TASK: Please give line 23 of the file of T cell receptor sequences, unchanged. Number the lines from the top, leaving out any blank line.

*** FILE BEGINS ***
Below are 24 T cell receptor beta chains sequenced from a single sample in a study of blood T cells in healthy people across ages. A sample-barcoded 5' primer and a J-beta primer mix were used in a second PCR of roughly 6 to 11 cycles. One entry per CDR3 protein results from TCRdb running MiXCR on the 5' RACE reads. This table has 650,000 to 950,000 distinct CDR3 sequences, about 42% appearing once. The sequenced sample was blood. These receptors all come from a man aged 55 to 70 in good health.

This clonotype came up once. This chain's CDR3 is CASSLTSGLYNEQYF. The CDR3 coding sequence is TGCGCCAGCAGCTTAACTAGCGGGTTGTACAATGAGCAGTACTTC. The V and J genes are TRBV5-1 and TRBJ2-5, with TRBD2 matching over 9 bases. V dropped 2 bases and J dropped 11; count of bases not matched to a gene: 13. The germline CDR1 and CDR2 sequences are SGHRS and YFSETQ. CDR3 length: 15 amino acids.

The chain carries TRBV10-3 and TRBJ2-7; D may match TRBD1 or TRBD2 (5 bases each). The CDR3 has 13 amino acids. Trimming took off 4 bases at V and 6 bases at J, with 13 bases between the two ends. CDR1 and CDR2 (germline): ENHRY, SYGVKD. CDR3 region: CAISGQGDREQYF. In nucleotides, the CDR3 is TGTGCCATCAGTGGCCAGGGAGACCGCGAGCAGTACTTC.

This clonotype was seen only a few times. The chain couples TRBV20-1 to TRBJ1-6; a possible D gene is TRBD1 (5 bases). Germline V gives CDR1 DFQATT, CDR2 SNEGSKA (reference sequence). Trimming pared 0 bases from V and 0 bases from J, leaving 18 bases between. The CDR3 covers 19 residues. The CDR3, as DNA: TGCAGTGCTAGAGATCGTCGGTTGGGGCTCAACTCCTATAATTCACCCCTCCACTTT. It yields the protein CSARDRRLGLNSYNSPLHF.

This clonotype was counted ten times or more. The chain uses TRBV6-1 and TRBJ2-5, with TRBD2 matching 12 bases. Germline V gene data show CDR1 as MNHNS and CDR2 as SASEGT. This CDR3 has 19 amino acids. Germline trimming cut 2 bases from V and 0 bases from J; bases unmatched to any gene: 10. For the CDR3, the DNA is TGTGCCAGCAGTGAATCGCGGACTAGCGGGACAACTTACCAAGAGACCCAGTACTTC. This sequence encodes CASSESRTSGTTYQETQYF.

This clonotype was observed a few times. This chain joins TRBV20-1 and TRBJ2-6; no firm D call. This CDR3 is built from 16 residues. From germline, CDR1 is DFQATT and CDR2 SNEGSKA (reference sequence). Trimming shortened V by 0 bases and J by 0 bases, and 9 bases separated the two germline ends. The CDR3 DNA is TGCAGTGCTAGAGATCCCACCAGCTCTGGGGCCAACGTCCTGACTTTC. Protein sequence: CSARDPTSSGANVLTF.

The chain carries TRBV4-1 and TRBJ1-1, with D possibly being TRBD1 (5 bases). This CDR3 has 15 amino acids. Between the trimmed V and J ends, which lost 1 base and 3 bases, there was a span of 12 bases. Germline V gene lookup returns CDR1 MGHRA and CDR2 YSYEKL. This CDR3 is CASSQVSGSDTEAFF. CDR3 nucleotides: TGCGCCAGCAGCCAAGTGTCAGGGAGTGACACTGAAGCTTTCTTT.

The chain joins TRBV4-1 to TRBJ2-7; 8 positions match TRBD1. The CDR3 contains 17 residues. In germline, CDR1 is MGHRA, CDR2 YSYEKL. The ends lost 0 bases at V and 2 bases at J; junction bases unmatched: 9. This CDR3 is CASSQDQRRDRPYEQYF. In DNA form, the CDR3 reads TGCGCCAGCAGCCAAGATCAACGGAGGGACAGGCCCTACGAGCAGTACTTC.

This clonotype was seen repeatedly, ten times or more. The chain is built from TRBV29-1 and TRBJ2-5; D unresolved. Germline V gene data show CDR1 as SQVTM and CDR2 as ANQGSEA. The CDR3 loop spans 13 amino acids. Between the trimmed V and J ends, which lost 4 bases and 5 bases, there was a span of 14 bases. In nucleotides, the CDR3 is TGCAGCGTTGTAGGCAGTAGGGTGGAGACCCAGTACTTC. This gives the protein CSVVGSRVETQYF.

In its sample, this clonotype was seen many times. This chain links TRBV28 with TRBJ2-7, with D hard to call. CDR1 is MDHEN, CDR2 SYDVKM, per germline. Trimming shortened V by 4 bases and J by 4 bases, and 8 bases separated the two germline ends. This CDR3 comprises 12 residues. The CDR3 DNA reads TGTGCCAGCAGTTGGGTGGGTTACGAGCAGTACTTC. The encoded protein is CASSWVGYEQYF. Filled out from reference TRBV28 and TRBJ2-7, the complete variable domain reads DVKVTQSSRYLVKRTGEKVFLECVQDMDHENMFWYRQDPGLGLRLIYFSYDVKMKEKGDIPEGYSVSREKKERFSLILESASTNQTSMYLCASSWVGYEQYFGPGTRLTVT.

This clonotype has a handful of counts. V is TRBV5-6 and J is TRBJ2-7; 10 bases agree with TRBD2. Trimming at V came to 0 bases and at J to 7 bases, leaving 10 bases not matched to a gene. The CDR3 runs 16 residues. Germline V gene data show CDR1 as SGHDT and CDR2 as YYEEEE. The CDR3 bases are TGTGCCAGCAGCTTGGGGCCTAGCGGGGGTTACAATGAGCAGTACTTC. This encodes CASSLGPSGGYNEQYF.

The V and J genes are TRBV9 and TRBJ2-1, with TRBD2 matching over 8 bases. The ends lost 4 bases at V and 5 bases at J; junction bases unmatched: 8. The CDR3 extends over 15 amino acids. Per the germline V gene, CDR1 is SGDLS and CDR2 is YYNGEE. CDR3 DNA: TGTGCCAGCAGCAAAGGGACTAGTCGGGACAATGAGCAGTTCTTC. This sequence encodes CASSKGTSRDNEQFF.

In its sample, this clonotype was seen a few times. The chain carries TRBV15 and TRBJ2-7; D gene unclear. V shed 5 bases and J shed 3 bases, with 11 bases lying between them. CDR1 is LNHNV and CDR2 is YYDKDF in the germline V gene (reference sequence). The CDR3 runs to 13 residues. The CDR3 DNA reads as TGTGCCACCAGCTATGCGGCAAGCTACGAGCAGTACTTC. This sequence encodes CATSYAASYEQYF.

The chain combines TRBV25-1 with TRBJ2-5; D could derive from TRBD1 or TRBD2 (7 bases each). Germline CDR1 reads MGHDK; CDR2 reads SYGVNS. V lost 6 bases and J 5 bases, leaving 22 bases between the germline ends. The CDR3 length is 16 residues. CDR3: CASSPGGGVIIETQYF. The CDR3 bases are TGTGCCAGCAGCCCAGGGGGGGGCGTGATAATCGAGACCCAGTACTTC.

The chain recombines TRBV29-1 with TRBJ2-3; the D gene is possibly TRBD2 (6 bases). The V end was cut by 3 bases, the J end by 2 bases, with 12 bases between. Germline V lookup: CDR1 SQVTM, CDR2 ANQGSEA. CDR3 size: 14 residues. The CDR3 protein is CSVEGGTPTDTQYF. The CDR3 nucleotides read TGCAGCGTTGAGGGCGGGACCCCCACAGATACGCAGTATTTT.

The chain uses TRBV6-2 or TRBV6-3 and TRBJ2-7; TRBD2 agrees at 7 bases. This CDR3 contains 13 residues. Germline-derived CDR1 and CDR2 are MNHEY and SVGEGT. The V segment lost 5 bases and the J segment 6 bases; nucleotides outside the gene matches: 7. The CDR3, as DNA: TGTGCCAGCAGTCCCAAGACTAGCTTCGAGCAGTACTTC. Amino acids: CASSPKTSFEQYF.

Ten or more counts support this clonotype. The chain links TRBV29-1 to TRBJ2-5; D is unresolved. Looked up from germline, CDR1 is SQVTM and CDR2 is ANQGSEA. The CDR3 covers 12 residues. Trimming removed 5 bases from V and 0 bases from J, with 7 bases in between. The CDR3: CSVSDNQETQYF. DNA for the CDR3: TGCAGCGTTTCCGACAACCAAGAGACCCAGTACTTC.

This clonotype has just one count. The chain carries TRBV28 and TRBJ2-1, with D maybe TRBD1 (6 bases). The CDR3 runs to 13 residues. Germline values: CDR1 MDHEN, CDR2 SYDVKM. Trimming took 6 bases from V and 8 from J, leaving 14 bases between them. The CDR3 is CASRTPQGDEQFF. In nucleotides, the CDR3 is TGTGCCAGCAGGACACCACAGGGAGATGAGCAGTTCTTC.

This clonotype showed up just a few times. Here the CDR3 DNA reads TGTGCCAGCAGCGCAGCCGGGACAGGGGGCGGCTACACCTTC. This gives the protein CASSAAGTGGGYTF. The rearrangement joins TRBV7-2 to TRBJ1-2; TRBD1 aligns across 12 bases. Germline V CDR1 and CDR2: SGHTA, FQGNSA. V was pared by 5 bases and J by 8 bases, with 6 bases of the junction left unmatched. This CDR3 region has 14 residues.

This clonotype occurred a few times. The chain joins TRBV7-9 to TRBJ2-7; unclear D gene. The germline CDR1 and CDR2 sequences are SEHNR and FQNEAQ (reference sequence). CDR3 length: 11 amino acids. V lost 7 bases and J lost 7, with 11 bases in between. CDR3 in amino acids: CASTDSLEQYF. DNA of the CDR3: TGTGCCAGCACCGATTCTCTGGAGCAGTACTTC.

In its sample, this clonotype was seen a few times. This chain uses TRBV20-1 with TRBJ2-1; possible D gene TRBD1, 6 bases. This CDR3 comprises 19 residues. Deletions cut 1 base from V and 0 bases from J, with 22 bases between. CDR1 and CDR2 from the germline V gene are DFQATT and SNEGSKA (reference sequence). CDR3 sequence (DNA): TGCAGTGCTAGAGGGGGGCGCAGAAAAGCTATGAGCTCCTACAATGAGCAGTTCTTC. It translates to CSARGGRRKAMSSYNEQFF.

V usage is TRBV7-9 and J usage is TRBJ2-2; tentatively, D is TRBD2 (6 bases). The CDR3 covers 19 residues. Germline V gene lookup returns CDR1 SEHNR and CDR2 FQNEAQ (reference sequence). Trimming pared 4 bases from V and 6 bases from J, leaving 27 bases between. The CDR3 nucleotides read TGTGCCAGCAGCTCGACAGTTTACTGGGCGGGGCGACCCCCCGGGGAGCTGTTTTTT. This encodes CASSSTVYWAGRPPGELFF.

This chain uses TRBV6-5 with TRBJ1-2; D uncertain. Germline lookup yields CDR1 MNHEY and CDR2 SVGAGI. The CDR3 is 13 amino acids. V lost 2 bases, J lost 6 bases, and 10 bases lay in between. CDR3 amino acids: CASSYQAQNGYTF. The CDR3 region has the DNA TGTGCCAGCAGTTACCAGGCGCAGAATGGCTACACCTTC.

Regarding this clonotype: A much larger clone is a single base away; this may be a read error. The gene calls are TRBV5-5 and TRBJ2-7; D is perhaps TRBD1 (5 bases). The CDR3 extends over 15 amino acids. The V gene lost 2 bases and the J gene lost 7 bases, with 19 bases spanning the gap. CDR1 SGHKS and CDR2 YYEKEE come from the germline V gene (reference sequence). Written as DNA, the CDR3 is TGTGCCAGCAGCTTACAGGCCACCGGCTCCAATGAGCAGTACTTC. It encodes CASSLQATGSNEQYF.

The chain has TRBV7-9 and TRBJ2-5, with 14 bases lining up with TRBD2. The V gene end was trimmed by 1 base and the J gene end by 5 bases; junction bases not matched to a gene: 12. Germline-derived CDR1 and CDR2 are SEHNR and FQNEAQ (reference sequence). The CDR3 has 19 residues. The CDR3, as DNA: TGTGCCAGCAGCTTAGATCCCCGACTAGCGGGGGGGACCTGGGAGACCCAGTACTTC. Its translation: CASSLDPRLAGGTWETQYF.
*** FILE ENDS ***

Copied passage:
This chain uses TRBV6-5 with TRBJ1-2; D uncertain. Germline lookup yields CDR1 MNHEY and CDR2 SVGAGI. The CDR3 is 13 amino acids. V lost 2 bases, J lost 6 bases, and 10 bases lay in between. CDR3 amino acids: CASSYQAQNGYTF. The CDR3 region has the DNA TGTGCCAGCAGTTACCAGGCGCAGAATGGCTACACCTTC.